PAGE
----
On August 16 last year, Stephanie Au broke her own Hong Kong record in the women’s 100-metre backstroke final at the World Cup in Singapore, despite almost missing the event due to the protests at Hong Kong International Airport.
Her time was sufficient to make the “A” qualifying standard (by an infinitesimal 00.03 seconds) and secure her a place at Tokyo 2020. After 16 years of intensive training, everything seemed to be coming right for the then-27-year-old. But six months ago, the Olympics were postponed for one year. So what now for this city’s most successful woman swimmer who, had this year’s games taken place, would already have become a four-time Olympian? Hong Kong’s three-time women Olympic swimmer Stephanie Au shares with us what’s keeps her sane, fit and competitive during the pandemic.
In past Olympics I’ve only achieved “B” qualifying standard, which wasn’t too difficult to reach. Achieving “A” standard has always been the ultimate goal and my life had been building up to this. I’d been aiming to retire from full-time swimming, with the 2020 Olympic Games being my last races. I trained hard in 2019 to achieve my personal best – breaking the one-minute benchmark – so that I could end my career on a high note. The fact that I managed to set a Hong Kong record, as well as getting under the Olympic A-standard time at the World Cup, really was worth the hard work. It also means I’m one of the top 16 swimmers in the 100-metre backstroke. Does that signify I’ve reached the peak of my career?
I have a great support system – my teammates, friends and family – and for that I’m forever grateful. I used to think that swimming as a sport is connected to a lot of things in life, but I’ve slowly realised it’s solely a personal matter. At the end of the day it’s merely another chapter of my life.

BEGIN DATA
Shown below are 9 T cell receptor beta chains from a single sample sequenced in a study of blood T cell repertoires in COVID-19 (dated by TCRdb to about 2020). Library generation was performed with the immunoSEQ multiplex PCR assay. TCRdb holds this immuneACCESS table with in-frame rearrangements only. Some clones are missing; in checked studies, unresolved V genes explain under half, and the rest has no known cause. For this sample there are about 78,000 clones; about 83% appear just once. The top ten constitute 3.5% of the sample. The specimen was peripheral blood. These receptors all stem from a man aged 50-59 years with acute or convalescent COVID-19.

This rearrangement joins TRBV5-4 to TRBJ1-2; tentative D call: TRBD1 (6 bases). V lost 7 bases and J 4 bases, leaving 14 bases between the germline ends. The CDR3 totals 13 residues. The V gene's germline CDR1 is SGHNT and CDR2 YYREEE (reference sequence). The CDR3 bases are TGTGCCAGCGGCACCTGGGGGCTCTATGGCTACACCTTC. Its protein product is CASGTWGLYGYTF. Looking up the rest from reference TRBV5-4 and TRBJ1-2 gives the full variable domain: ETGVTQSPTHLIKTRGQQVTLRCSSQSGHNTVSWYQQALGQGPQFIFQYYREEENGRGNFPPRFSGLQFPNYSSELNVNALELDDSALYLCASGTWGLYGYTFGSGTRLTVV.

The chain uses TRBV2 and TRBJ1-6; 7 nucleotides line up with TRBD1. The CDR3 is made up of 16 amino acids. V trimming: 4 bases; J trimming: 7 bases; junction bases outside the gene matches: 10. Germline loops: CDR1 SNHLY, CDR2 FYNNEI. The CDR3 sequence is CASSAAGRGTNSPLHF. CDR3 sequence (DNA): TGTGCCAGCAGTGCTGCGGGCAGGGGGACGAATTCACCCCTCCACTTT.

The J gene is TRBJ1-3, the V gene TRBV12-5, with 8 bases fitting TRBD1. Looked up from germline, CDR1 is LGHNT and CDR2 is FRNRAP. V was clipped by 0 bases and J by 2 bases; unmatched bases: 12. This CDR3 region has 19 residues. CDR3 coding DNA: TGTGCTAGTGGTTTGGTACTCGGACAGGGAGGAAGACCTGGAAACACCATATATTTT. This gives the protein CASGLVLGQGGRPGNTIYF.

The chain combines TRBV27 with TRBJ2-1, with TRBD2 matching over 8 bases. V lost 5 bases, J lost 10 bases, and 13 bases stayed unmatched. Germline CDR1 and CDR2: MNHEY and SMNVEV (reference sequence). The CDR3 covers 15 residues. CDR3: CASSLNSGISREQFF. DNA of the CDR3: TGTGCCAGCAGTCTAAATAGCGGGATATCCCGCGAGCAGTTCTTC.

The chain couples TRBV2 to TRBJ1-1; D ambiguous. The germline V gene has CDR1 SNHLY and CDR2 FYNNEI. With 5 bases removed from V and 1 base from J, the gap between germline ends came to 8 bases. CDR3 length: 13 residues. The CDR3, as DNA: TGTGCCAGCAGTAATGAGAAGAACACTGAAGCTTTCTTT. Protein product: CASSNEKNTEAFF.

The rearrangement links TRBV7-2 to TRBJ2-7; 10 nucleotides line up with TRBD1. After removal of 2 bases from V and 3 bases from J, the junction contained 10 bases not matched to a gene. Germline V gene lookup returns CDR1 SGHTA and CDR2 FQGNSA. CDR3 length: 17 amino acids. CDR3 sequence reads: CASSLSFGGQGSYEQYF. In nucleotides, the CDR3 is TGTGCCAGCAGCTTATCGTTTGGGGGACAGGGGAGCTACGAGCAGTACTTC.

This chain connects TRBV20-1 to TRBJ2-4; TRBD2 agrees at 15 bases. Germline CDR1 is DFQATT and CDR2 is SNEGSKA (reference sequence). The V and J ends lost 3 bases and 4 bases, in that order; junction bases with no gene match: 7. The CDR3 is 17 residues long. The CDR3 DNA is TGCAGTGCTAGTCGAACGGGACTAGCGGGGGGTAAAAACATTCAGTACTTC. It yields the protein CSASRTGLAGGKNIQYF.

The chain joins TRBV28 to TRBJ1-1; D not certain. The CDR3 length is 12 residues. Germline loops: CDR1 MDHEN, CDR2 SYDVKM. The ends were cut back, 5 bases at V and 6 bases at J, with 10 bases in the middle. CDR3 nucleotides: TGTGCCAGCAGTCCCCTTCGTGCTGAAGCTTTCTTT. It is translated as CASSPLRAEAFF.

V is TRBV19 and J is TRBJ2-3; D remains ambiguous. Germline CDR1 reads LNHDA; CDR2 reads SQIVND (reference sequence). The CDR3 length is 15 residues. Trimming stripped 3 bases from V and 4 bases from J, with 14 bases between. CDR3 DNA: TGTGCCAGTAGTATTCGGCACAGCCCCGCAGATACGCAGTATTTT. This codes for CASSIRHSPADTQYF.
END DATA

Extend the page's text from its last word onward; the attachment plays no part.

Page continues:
It’s a mixed feeling for me. I feel as if the older I get, the harder I have to train to achieve my personal best, but it also means I have an extra year to train. Tokyo 2021 starts on the same date. According to the new, recently announced timetable, I’ll be competing in the 100-metre backstroke in July 2021. So I’m trying to stay active, maintain that level of strength and prepare for the next intensive training. It was a huge relief to achieve the “A” standard – it means I’m guaranteed a place in the race. If not, it would be another year of enduring huge pressure trying to make or break qualifying, especially in a time of great uncertainty.
If it had been the old days, I’d have bought a plane ticket and got out of here, as it’s rare to have a breather. Unfortunately, the second wave of Covid-19 hit Hong Kong as the announcement was made. It was impossible to leave the country with the travel ban, so all we can do is wait and TFH (train from home).
Fortunately, we were allowed to train at the Hong Kong Sports Institute in Sha Tin. Can you imagine all the Olympic athletes stuck in one place? It was like a summer camp for us. We got to play other sports such as badminton, and it was an amazing experience to learn from other champions, like Lee Cheuk-yiu – the second local male player to win the Hong Kong Badminton Open.
I was supposed to head back to the HKSI, but they changed the policy when the third wave struck and now re-entry is prohibited. With swimming pools, gyms and even the beaches closed, there are no other options but to train at home. Usually I do yoga in the morning, followed by NTC (Nike Training Club) or home workouts with friends via video call in the afternoon.
I did. There’s no better time than now to start a new hobby. I’ve been trying out new sports this summer such as pole dancing and wake- surfing with my friends. I’ve always been a fan of surfing but, as we all know, Hong Kong doesn’t have killer waves, so wake-surfing behind a surf boat is a better alternative.
Photography: Alison Kwan
Art Direction: Ng Sepfry
Styling and Coordination: Tiffany Poon
Makeup: ChiChi Li
Hair: John Zhang/GHD Educator
Location: Rosewood Hong Kong